The average consumer of the category of products concerned is deemed to be reasonably well informed and reasonably observant and circumspect. It should also be borne in mind that the average consumer’s degree of attention is likely to vary according to the category of goods or services in question.

In the present case, the goods found to be similar (to various degrees) are directed at the public at large. In the light of the nature of the goods, which include foodstuffs consumed on a daily basis, and are generally inexpensive, the attentiveness of the public is likely to be average.

  1. Global assessment, other arguments and conclusion

The contested goods are partly similar (to various degrees) and partly dissimilar to the goods protected by the earlier mark. The level of attentiveness of the public is deemed average.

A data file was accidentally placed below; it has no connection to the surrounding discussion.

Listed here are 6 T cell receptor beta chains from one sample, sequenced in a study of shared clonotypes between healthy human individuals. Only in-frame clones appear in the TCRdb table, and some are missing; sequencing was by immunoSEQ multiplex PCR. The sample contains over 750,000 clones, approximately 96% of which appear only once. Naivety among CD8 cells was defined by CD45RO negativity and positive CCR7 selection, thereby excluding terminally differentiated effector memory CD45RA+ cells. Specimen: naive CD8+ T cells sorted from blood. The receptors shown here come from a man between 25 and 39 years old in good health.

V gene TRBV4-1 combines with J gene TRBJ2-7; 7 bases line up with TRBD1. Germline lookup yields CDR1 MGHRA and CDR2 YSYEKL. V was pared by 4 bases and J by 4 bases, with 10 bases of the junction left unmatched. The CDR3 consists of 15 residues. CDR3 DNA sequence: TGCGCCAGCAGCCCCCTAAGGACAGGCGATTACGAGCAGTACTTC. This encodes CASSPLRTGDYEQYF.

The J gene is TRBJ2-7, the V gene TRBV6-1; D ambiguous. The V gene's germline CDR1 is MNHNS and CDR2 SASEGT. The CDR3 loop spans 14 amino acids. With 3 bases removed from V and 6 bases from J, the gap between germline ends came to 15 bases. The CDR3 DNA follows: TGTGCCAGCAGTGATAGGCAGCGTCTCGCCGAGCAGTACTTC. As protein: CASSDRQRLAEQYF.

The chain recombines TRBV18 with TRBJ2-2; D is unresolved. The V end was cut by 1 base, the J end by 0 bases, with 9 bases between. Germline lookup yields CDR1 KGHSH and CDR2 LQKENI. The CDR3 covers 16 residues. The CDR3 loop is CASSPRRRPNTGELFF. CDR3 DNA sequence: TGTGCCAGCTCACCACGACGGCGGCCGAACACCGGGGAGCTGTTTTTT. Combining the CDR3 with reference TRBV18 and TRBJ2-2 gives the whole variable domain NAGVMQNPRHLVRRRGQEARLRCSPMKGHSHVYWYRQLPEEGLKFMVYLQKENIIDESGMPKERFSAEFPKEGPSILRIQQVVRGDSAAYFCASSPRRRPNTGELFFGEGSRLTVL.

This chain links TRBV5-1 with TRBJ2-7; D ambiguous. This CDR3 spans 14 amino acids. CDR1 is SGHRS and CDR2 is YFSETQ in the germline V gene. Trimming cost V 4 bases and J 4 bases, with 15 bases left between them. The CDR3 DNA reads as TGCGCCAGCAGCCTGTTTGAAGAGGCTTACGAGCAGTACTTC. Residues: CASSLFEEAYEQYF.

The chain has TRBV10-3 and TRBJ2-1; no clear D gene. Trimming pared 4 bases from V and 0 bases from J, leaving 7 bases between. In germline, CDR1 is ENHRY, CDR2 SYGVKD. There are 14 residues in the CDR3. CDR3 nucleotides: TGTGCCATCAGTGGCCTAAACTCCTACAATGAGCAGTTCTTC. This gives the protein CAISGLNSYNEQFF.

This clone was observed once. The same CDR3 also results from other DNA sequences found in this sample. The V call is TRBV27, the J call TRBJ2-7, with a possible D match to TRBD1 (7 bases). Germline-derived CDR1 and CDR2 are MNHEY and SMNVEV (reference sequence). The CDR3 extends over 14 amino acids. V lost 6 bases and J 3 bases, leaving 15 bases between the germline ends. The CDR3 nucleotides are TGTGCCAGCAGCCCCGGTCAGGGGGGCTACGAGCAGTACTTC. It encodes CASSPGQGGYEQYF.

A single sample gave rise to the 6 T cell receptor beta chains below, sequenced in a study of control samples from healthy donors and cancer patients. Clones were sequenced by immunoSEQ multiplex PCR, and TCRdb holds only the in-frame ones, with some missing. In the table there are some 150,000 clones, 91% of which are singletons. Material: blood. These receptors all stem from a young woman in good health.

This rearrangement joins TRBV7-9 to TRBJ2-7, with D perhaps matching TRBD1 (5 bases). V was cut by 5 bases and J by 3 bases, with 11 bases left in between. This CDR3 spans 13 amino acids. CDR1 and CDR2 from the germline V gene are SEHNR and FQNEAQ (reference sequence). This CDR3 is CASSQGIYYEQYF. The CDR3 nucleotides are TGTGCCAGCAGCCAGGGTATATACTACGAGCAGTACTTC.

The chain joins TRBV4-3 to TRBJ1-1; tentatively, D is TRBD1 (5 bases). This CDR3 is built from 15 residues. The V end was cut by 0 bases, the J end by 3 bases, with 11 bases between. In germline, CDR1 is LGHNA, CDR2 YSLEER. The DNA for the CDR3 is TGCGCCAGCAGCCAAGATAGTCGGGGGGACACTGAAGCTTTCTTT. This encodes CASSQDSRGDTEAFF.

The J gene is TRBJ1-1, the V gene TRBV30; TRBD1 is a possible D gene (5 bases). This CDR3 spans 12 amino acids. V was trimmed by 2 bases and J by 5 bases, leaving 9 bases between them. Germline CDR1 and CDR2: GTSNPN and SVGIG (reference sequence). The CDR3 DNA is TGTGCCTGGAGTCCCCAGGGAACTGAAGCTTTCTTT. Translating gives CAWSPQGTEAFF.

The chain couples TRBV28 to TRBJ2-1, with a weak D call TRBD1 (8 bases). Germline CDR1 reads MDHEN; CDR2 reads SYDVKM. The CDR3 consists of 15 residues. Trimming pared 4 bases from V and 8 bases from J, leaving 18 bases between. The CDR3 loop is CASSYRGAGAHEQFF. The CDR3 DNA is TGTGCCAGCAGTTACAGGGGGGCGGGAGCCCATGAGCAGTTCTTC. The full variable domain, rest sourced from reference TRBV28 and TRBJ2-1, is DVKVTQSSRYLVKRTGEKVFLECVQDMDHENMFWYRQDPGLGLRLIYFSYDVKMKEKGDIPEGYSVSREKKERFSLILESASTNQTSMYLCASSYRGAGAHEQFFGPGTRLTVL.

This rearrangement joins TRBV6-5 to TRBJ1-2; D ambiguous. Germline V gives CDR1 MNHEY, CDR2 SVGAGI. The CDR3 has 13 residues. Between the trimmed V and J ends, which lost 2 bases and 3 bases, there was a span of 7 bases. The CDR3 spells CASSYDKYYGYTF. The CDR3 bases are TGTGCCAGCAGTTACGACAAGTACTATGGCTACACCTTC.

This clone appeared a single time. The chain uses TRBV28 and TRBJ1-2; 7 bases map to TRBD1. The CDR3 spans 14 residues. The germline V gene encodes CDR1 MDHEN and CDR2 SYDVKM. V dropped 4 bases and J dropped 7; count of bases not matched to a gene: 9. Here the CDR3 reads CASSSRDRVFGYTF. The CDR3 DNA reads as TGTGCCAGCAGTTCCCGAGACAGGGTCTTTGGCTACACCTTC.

The signs are visually, aurally and conceptually similar to the extent that they coincide in the word ‘OMEGA’, which represents the earlier mark in its totality. Because the earlier mark is fully included in the contested sign, the first parts of the conflicting marks are identical. In this regard, the consumers generally tend to focus on the first element of a sign when being confronted with a trade mark. This is justified by the fact that the public reads from left to right, which makes the part placed at the left of the sign (‘OMEGA’) the one that first catches the attention of the reader. Consequently, the fact that the similarity lies in the first word element of the contested sign is particularly relevant when assessing the likelihood of confusion between the marks.

When not followed by a figure, particularly the figures ‘3’ or ‘6’, the term ‘OMEGA’ will not necessarily be associated with a type of fatty substance. Consequently, it must be granted a normal degree of distinctiveness in relation with ‘foodstuff’.

The differences between the marks lie in the additional word ‘KIDS’ and in the stylisation and colours of the contested sign.